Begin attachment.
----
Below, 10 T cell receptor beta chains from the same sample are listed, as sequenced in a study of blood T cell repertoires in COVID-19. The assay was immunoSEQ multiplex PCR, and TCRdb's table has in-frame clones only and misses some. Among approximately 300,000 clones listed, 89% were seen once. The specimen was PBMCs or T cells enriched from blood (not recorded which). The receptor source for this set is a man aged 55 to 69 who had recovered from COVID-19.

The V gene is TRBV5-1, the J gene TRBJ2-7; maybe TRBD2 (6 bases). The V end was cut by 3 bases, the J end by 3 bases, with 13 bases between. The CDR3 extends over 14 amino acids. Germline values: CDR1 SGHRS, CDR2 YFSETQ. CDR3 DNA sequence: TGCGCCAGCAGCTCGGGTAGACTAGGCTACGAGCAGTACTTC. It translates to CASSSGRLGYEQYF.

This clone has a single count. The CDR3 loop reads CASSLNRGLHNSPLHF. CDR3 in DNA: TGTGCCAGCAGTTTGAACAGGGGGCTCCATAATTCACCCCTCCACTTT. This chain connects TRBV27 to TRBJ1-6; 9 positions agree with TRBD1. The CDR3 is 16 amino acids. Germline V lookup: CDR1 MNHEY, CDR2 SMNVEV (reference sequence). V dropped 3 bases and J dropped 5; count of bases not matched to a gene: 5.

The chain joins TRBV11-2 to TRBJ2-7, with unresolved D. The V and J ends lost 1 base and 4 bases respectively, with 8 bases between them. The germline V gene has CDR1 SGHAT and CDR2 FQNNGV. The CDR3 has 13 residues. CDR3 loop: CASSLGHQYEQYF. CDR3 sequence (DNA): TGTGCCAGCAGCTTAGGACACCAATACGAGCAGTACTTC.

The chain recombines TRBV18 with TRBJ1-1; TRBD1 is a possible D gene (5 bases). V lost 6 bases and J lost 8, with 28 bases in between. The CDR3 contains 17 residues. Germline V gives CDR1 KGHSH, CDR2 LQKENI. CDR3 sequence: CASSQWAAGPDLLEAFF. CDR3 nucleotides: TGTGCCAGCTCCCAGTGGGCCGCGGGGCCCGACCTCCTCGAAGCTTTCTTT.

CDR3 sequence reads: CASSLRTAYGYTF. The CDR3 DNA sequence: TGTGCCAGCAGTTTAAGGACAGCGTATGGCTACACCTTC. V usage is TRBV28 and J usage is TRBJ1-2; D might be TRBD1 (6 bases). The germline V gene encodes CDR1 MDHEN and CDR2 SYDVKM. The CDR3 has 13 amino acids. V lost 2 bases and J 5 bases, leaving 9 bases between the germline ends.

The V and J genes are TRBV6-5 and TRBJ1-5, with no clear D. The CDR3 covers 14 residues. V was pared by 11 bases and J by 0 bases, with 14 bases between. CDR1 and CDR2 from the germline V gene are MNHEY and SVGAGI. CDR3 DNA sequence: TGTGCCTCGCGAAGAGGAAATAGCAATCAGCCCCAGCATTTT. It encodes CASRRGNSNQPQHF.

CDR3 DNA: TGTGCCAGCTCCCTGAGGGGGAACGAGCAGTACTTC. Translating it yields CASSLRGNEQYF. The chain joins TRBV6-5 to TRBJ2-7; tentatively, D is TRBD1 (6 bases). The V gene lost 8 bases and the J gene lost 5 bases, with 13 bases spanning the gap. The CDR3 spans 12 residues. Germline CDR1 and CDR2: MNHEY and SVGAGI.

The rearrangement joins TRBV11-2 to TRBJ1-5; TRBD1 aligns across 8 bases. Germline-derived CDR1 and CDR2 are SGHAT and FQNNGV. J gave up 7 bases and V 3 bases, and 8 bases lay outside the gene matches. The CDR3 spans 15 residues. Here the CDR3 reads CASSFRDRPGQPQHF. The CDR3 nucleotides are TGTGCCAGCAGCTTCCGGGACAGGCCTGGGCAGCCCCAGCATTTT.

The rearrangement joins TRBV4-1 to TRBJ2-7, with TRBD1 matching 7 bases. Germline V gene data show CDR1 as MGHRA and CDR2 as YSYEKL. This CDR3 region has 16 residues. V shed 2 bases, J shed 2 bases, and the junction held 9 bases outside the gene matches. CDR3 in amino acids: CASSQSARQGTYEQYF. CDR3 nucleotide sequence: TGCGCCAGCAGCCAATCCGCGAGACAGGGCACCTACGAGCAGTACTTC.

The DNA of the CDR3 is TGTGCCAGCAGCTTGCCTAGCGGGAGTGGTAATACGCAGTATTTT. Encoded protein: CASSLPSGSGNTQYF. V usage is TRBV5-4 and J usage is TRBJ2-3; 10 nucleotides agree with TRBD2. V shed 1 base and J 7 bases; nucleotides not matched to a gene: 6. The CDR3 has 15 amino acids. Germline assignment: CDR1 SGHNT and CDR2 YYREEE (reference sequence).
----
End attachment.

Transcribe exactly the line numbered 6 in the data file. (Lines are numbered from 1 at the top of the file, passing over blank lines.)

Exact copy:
CDR3 sequence reads: CASSLRTAYGYTF. The CDR3 DNA sequence: TGTGCCAGCAGTTTAAGGACAGCGTATGGCTACACCTTC. V usage is TRBV28 and J usage is TRBJ1-2; D might be TRBD1 (6 bases). The germline V gene encodes CDR1 MDHEN and CDR2 SYDVKM. The CDR3 has 13 amino acids. V lost 2 bases and J 5 bases, leaving 9 bases between the germline ends.